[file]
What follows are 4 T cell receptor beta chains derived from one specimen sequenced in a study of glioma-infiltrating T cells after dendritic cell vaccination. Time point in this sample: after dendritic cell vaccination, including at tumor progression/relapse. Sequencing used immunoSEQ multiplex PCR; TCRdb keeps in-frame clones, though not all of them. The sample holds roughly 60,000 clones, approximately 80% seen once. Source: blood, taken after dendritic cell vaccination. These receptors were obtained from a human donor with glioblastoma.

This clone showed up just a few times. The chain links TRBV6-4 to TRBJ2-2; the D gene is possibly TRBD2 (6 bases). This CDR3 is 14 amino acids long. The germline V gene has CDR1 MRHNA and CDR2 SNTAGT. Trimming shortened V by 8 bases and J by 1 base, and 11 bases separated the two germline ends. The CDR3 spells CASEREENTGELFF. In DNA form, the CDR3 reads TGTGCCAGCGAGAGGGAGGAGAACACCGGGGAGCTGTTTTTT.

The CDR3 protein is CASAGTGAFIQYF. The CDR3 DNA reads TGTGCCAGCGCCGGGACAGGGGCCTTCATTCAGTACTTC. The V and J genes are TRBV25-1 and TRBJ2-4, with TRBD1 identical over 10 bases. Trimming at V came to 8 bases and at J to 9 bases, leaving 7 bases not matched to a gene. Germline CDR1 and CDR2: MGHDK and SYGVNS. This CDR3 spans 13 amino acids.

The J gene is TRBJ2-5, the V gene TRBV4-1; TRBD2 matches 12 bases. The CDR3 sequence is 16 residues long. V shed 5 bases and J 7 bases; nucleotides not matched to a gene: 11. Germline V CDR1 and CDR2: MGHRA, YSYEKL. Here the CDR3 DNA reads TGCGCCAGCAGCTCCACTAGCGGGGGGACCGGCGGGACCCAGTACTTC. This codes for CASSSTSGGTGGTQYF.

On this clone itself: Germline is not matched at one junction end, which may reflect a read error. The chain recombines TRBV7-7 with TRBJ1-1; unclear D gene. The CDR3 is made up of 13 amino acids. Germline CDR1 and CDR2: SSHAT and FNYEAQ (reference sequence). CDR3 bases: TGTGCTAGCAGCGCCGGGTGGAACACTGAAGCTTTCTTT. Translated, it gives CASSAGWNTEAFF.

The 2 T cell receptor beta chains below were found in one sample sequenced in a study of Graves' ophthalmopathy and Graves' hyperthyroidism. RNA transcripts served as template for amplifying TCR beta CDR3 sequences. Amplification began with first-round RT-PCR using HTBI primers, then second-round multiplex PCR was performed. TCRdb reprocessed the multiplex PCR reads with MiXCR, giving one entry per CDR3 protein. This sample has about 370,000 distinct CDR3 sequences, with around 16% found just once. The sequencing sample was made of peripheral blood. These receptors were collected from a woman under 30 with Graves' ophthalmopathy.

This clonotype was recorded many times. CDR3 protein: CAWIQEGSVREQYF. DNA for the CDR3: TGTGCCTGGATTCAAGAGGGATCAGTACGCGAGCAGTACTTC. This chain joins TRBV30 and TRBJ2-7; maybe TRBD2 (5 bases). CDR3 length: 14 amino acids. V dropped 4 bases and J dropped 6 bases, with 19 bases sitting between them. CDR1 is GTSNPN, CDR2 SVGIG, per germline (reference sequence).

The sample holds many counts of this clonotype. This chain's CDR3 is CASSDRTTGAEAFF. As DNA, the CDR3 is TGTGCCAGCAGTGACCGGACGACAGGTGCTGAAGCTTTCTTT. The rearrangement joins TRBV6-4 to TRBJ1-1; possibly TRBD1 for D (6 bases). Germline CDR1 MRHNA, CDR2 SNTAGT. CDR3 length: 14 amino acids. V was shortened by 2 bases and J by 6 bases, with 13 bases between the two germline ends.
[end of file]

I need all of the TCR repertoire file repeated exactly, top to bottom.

What follows are 4 T cell receptor beta chains derived from one specimen sequenced in a study of glioma-infiltrating T cells after dendritic cell vaccination. Time point in this sample: after dendritic cell vaccination, including at tumor progression/relapse. Sequencing used immunoSEQ multiplex PCR; TCRdb keeps in-frame clones, though not all of them. The sample holds roughly 60,000 clones, approximately 80% seen once. Source: blood, taken after dendritic cell vaccination. These receptors were obtained from a human donor with glioblastoma.

This clone showed up just a few times. The chain links TRBV6-4 to TRBJ2-2; the D gene is possibly TRBD2 (6 bases). This CDR3 is 14 amino acids long. The germline V gene has CDR1 MRHNA and CDR2 SNTAGT. Trimming shortened V by 8 bases and J by 1 base, and 11 bases separated the two germline ends. The CDR3 spells CASEREENTGELFF. In DNA form, the CDR3 reads TGTGCCAGCGAGAGGGAGGAGAACACCGGGGAGCTGTTTTTT.

The CDR3 protein is CASAGTGAFIQYF. The CDR3 DNA reads TGTGCCAGCGCCGGGACAGGGGCCTTCATTCAGTACTTC. The V and J genes are TRBV25-1 and TRBJ2-4, with TRBD1 identical over 10 bases. Trimming at V came to 8 bases and at J to 9 bases, leaving 7 bases not matched to a gene. Germline CDR1 and CDR2: MGHDK and SYGVNS. This CDR3 spans 13 amino acids.

The J gene is TRBJ2-5, the V gene TRBV4-1; TRBD2 matches 12 bases. The CDR3 sequence is 16 residues long. V shed 5 bases and J 7 bases; nucleotides not matched to a gene: 11. Germline V CDR1 and CDR2: MGHRA, YSYEKL. Here the CDR3 DNA reads TGCGCCAGCAGCTCCACTAGCGGGGGGACCGGCGGGACCCAGTACTTC. This codes for CASSSTSGGTGGTQYF.

On this clone itself: Germline is not matched at one junction end, which may reflect a read error. The chain recombines TRBV7-7 with TRBJ1-1; unclear D gene. The CDR3 is made up of 13 amino acids. Germline CDR1 and CDR2: SSHAT and FNYEAQ (reference sequence). CDR3 bases: TGTGCTAGCAGCGCCGGGTGGAACACTGAAGCTTTCTTT. Translated, it gives CASSAGWNTEAFF.

The 2 T cell receptor beta chains below were found in one sample sequenced in a study of Graves' ophthalmopathy and Graves' hyperthyroidism. RNA transcripts served as template for amplifying TCR beta CDR3 sequences. Amplification began with first-round RT-PCR using HTBI primers, then second-round multiplex PCR was performed. TCRdb reprocessed the multiplex PCR reads with MiXCR, giving one entry per CDR3 protein. This sample has about 370,000 distinct CDR3 sequences, with around 16% found just once. The sequencing sample was made of peripheral blood. These receptors were collected from a woman under 30 with Graves' ophthalmopathy.

This clonotype was recorded many times. CDR3 protein: CAWIQEGSVREQYF. DNA for the CDR3: TGTGCCTGGATTCAAGAGGGATCAGTACGCGAGCAGTACTTC. This chain joins TRBV30 and TRBJ2-7; maybe TRBD2 (5 bases). CDR3 length: 14 amino acids. V dropped 4 bases and J dropped 6 bases, with 19 bases sitting between them. CDR1 is GTSNPN, CDR2 SVGIG, per germline (reference sequence).

The sample holds many counts of this clonotype. This chain's CDR3 is CASSDRTTGAEAFF. As DNA, the CDR3 is TGTGCCAGCAGTGACCGGACGACAGGTGCTGAAGCTTTCTTT. The rearrangement joins TRBV6-4 to TRBJ1-1; possibly TRBD1 for D (6 bases). Germline CDR1 MRHNA, CDR2 SNTAGT. CDR3 length: 14 amino acids. V was shortened by 2 bases and J by 6 bases, with 13 bases between the two germline ends.